Let’s say a player is 1 roll away from winning. A boss card is drawn. Everyone is required to play cards to defeat it. If player 1 lies and say they don’t have the cards needed, they could set everyone back a bit to give themselves a chance to possibly catch up. Keeping in mind if someone doesn’t have the right card(s) they can ask for assistance WITHOUT an assist card BUT if they ask the right person, who they know doesn’t have the cards either, they could sabotage the whole thing. Keep their cards, AND possibly gain an extra turn. The whole thing revolves around memory as well! Remembering who doesn’t have certain cards or who has extra cards they mentioned at some point in the game will be a life saver since you can only ask one person for an assist! Kind of like “Memory” the game, but in this case, your “life” depends on it. lol

How will the players defeat the monsters?

You will have a number of Supply cards in your hand to start. The number of these cards will go up and down through the game as you use them. Some situations require you to play weapon cards or medical cards to get past it. If you don’t have the cards to make it, you can play an assist card to ask someone for help. If you still can’t get it (because they didn’t have the card, didn’t want to give it to you, or they just plain lied) you must go back to the nearest medical center to heal. (Again, absolute player involvement and interaction as there are a series of decisions that have been made just in this one turn.)

1. Should I just save the assist card because I am only 2 spaces away from the medical center and save if for a better / more important situation?
2. Who do I think will help?
3. Who has the card(s) I need?
4. Does anyone owe me anything for a favor I did for them?
5. Maybe someone has a lot of cards and probably won’t ask me for a favor in return later. This maybe a good player to ask UNLESS he lies a lot in the game… then forget it.

If you take to long you will run into the ABYSS GHOOL. When this card is drawn all is lost… The apocalypse wins. Everyone loses. Game over…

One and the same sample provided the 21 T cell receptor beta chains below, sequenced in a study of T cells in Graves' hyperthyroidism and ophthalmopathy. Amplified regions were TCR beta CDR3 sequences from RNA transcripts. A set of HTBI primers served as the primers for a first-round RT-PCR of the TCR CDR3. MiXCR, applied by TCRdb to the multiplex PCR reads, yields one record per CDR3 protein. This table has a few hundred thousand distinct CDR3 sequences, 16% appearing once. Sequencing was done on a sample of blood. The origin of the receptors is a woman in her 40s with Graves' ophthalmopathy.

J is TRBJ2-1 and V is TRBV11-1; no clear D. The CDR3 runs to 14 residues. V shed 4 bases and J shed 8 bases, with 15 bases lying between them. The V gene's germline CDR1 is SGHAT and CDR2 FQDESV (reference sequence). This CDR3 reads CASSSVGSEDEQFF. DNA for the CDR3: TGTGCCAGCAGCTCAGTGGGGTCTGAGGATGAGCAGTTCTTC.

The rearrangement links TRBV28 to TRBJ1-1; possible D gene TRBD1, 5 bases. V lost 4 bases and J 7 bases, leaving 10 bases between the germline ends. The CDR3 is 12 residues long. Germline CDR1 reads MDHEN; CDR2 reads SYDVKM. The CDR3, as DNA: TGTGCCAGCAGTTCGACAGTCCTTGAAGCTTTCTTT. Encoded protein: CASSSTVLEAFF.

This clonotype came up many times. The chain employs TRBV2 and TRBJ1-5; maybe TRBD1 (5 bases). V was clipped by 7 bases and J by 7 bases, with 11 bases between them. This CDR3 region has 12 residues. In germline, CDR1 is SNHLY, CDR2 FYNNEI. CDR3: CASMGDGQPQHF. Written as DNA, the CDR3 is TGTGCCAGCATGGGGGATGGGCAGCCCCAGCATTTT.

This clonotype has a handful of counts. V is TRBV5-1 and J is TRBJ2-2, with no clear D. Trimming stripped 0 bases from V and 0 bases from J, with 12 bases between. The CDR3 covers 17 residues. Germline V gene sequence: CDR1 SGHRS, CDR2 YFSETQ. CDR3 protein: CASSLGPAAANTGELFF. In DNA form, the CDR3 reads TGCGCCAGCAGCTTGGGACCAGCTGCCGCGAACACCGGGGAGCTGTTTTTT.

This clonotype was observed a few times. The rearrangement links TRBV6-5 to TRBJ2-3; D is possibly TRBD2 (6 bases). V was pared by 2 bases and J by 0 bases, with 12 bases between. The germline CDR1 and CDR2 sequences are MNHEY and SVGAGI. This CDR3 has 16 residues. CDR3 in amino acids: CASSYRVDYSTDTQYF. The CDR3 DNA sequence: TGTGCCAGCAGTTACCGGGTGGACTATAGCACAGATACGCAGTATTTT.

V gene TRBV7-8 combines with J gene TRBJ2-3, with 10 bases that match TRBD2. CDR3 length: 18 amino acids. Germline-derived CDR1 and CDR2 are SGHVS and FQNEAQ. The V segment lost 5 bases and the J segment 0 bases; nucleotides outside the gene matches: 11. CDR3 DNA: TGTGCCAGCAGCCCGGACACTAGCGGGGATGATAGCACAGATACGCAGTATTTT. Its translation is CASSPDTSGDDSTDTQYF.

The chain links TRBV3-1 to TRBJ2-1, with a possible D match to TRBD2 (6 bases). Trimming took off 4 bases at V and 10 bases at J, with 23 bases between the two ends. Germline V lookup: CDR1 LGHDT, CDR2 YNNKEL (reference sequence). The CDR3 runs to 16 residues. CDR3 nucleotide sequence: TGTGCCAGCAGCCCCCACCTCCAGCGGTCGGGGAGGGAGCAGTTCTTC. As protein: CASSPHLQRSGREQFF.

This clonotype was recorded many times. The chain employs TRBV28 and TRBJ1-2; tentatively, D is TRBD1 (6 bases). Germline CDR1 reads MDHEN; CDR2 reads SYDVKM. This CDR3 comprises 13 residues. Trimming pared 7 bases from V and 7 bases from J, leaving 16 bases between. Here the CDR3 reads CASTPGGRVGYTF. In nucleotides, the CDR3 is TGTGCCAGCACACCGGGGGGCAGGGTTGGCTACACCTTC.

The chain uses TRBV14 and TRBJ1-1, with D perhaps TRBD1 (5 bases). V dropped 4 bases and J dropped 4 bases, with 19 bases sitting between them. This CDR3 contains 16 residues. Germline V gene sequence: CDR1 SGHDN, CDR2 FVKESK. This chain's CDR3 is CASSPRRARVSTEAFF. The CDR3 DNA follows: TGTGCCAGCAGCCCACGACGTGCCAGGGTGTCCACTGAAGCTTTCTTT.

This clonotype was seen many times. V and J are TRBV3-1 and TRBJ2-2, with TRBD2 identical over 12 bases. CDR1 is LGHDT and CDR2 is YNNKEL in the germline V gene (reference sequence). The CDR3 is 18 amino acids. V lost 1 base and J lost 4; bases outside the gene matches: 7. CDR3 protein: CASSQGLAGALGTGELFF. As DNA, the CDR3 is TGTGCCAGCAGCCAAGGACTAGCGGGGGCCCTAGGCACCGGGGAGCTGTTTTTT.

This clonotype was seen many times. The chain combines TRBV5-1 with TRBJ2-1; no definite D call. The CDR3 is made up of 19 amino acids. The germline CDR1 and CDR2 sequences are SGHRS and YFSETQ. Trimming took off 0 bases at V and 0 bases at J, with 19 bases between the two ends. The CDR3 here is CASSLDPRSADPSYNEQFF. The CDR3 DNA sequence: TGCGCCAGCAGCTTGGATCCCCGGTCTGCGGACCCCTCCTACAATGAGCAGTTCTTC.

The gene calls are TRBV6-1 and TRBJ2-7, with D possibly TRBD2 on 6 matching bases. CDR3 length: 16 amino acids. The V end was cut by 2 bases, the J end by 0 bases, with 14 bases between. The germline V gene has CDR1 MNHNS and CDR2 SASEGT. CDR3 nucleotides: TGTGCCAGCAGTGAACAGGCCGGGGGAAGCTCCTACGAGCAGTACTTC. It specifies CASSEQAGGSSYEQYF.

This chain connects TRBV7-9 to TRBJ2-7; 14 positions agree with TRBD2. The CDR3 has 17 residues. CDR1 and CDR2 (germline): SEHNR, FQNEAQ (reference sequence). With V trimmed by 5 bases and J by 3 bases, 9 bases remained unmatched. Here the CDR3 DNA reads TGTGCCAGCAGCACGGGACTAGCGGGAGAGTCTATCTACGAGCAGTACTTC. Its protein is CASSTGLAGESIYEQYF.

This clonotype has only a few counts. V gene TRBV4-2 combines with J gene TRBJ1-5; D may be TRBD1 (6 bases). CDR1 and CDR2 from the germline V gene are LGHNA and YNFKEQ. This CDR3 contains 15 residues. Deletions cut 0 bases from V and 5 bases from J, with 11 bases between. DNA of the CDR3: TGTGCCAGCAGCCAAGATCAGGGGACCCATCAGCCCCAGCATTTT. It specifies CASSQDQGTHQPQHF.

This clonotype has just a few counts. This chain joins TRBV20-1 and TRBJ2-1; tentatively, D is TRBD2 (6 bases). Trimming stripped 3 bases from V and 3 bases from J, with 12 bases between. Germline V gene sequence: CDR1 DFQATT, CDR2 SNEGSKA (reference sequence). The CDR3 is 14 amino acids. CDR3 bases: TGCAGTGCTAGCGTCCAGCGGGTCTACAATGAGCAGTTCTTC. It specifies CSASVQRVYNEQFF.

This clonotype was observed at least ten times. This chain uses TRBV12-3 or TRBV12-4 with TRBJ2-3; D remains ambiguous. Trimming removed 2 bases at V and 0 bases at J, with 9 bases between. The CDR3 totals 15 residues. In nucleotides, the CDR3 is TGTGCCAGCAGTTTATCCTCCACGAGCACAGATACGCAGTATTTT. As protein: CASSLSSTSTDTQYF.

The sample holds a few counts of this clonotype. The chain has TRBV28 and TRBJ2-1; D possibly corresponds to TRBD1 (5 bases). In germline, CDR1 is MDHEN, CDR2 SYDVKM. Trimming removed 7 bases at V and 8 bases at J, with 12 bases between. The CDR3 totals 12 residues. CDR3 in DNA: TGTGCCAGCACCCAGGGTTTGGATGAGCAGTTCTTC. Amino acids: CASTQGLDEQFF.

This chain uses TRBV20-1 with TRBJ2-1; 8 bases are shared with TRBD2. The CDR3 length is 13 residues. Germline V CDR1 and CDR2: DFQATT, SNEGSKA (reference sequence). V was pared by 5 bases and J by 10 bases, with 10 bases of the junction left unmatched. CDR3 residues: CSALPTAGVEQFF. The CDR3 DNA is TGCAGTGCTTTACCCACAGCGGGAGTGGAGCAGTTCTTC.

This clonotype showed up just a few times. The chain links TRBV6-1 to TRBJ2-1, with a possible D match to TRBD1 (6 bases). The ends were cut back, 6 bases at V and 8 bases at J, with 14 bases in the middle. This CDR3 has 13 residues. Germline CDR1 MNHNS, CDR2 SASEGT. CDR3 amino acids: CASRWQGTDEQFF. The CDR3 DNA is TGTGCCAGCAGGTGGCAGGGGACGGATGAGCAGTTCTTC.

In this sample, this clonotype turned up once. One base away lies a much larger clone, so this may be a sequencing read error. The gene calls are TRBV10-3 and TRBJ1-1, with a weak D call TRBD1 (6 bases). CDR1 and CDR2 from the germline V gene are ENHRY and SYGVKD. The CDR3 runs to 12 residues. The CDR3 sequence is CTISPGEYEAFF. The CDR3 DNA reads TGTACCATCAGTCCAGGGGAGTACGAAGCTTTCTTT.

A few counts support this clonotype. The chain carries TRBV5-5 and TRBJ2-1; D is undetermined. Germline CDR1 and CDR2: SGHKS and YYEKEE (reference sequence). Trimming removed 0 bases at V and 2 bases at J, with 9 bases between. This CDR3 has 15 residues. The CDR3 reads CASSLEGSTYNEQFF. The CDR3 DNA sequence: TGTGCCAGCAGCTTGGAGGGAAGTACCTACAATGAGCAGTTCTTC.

How will the players be competing?

I think a lot of this is answered above but the short answer is everyone could just try and be nice to each other to make it to the end the fastest OR you could all cut each other off at the pass at every opportunity, lie, and steal your way through the game hoping to gain an advantage somewhere… Just like it’s possible in a real-life situation. We’ve seen it get pretty “cut throat” toward the end…

Do you have any other designs in the works?

The game board layout is based on the downtown layout of Alpena, MI with some obvious changes. We have full intention of designing other boards / versions of other cities around the country as time goes on. i.e. a Chicago, or Washington edition for example.

World’s End sounds like an easy to learn experience with a heavy factor of metagaming with the players.  Check out the Kickstarter campaign to see if you’re ready to run.

Senior Tabletop Editor | [email protected]

While not working as a Database Administrator, Keith Schleicher has been associated with Gaming Trend since 2003. While his love of video games started with the Telestar Alpha (a pong console with four different games), he trule started playing video games when he received the ill-fated TI-99/4A. While the Speech Synthesizer seemed to be the height of gaming, eventually a 286 AT computer running at 8/12 Hz and a CGA monitor would be his outlet for a while. Eventually he’d graduate to 386, 486, Pentium, and Athlon systems, building some of those systems while doing some hardware reviews and attending Comdex. With the release of the Dreamcast that started his conversion to the console world. Since then he has acquired an NES, SNES, PS2, PS3, PSP, GBA-SP, DS, Xbox, Xbox 360, Xbox One S, Gamecube, Wii, Switch, and Oculus Quest 2. While not playing video games he enjoys bowling, reading, playing board games, listening to music, and watching movies and TV. He originally hails from Wisconsin but is now living in Michigan with his wife and sons.